House plants: Expert advises on how to keep them watered
Dani Turner, customer experience director at online florist Bunches, has shared top tips on looking after both indoor and outdoor plants this week.
The expert said: “The best time to water the plants is early in the morning. Giving them a thorough drench before the day warms up allows for the water to run through the soil down to the roots ensuring you don’t lose water to evaporation.
“For your indoor plants, we always recommend to under water rather than overwater, as too much water can lead to root rot, amongst other issues.
“For a happy houseplant, as a general rule a weekly watering will provide all the moisture it requires.
In really hot weather, plants may need to be repositioned so they are away from direct sunlight. Dani explained: “The leaves of your plants are prone to being sun scorched, yes plants can get sunburn too.
“The best way to avoid this is to move them away from windows and further into your home.
“This helps to protect your plants from the harsh rays of the sun.” Container plants can also be moved out of direct sunlight for a couple of hours each day.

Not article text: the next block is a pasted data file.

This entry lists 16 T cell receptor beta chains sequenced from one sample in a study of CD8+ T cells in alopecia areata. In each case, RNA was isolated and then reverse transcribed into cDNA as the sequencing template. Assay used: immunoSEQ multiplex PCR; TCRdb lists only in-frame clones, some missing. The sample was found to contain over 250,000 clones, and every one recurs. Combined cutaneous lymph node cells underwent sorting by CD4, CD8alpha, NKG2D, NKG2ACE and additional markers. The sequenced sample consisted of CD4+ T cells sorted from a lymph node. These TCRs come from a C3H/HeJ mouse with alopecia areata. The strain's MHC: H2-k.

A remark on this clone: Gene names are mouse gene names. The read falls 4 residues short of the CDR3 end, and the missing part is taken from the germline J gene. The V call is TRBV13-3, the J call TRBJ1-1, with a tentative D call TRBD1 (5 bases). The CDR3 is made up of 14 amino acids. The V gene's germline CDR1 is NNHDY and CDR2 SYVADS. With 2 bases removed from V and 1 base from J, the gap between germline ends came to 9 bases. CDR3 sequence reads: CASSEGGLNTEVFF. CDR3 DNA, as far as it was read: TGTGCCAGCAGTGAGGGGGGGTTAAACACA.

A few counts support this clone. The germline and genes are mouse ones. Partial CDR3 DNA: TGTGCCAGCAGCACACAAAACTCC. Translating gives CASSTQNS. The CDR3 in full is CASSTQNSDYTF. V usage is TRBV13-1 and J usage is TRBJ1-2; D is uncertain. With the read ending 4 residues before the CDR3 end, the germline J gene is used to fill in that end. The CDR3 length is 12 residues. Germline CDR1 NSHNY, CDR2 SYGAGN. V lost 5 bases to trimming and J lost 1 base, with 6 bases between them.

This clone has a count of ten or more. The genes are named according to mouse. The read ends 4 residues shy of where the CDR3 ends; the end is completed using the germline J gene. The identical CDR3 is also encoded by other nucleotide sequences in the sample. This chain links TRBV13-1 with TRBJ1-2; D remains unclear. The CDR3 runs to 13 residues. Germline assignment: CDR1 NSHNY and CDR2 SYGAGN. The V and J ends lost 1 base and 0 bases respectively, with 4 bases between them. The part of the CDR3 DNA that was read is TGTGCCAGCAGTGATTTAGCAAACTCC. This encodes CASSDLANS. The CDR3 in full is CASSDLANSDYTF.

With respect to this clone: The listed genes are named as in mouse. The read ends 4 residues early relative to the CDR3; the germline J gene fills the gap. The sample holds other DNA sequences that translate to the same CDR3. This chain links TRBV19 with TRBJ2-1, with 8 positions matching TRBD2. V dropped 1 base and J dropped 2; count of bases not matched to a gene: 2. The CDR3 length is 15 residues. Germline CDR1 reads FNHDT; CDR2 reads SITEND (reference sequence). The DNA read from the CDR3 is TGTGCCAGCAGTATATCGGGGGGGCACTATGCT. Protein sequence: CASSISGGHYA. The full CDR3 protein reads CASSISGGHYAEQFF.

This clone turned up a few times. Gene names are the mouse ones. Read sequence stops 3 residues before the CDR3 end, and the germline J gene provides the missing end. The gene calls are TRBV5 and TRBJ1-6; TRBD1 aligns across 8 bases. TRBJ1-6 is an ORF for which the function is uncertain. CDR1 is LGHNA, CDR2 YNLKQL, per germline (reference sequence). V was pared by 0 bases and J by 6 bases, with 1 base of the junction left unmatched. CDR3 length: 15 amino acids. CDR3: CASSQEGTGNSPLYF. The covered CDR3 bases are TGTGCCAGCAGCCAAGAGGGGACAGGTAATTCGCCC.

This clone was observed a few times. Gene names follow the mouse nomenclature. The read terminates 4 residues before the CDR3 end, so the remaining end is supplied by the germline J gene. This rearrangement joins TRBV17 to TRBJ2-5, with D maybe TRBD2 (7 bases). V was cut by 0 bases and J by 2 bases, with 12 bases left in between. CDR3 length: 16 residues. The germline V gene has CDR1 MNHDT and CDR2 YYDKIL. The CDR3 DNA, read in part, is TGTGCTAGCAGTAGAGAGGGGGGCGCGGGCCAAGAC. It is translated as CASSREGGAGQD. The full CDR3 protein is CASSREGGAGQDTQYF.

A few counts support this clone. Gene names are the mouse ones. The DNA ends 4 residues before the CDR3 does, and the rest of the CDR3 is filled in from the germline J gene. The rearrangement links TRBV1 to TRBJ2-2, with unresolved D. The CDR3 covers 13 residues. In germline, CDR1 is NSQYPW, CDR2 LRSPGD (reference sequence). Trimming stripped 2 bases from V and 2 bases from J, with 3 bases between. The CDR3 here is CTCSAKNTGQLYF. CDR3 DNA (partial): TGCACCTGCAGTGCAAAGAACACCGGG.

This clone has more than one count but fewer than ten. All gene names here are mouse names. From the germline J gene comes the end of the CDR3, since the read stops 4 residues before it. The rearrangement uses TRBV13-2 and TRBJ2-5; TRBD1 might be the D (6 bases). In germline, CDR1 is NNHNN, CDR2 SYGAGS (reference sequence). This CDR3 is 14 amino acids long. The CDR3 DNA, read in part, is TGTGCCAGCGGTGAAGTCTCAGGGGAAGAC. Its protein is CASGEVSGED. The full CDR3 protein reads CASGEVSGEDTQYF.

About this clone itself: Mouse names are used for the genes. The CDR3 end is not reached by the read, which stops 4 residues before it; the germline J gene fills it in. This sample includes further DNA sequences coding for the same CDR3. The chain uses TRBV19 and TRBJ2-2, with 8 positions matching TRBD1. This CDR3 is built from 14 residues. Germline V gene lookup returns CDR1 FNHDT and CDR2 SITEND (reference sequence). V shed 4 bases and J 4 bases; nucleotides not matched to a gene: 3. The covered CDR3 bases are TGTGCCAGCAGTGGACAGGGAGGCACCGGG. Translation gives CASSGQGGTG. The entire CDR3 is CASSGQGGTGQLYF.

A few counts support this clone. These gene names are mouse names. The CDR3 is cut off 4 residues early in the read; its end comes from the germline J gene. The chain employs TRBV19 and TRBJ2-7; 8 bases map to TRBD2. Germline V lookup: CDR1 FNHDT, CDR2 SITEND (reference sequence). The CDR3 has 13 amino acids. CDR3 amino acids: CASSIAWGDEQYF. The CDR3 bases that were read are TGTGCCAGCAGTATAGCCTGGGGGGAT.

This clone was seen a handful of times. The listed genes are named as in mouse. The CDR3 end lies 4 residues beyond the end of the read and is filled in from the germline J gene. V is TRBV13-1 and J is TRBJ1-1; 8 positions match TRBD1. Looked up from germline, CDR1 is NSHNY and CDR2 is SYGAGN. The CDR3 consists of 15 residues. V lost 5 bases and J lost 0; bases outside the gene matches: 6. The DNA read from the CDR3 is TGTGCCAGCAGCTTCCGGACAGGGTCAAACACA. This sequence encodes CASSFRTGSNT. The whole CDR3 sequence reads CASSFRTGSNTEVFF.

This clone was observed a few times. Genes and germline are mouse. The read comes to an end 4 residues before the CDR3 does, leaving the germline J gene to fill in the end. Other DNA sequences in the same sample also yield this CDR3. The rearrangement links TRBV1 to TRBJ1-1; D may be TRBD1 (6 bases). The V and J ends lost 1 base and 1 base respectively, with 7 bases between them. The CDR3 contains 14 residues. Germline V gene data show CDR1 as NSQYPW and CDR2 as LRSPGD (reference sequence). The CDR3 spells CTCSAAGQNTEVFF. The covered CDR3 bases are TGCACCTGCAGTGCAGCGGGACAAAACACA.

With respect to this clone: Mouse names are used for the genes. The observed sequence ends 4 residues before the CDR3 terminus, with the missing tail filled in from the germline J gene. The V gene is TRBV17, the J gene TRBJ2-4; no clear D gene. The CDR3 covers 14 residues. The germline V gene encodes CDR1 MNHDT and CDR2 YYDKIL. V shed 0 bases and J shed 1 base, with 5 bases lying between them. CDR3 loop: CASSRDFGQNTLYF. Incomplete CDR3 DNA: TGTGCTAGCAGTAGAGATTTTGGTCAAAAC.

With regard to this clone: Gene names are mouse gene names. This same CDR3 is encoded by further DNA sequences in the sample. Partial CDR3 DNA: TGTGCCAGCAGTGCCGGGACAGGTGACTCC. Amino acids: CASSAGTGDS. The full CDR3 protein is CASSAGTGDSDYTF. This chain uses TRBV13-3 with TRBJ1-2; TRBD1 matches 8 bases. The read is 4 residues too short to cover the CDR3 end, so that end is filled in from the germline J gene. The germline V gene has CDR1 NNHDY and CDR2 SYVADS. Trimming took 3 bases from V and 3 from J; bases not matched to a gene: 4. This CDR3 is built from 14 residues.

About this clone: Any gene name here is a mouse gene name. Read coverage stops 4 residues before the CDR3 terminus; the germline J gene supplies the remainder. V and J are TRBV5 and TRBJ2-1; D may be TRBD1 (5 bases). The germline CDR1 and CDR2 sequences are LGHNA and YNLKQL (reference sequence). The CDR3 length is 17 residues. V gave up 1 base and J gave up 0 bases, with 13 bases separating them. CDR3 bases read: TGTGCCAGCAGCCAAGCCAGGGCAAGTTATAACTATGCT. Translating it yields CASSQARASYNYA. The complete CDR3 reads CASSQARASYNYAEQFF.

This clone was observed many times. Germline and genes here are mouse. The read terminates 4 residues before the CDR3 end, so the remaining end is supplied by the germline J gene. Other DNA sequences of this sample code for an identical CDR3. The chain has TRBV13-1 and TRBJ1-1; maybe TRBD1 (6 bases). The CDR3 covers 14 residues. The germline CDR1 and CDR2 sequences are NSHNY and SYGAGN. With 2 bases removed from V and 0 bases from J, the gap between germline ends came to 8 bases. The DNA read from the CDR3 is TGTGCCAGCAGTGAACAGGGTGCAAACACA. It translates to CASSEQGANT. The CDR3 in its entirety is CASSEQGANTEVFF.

The plant pro also recommended leaving repotting, pruning or fertilising until after the warm weather has passed because this can cause plants “unnecessary stress”.
During warmer weather, both indoor and outdoor plants are trying to survive the hot water. Causing them stress may result in them becoming shocked.
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The strong sun can harm any healthy leaves or fruits when pruning during a warm spell, so make sure to avoid doing so.
Nick Wood from Gardening Express added: “A common mistake people make is thinking plants need fertiliser in warmer conditions to make them stronger.
“You should actually avoid using fertiliser because when it is applied, it triggers the plant to grow, meaning more nutrients and water is needed.
“This will be hard to keep up with in hot conditions, the soil will be drying out quicker and your plant won’t really be able to absorb water properly in the heat.”
With many people heading off for a spring break, it is important not to forget about any garden plant.
Dani noted: “If you are planning a holiday, your plants should be fine for at least a week if given a big drink and moved to a shady spot before you go.
“For more than a week away, we recommend asking someone to come and check on them for you and give them water if required.”
Gardeners could also opt for mulching garden plants as this helps to lock in any moisture once they have been watered.
Mulch is a layer that can be placed on top of the soil to act as a barrier between the sun and the soil to help prevent it from drying out.
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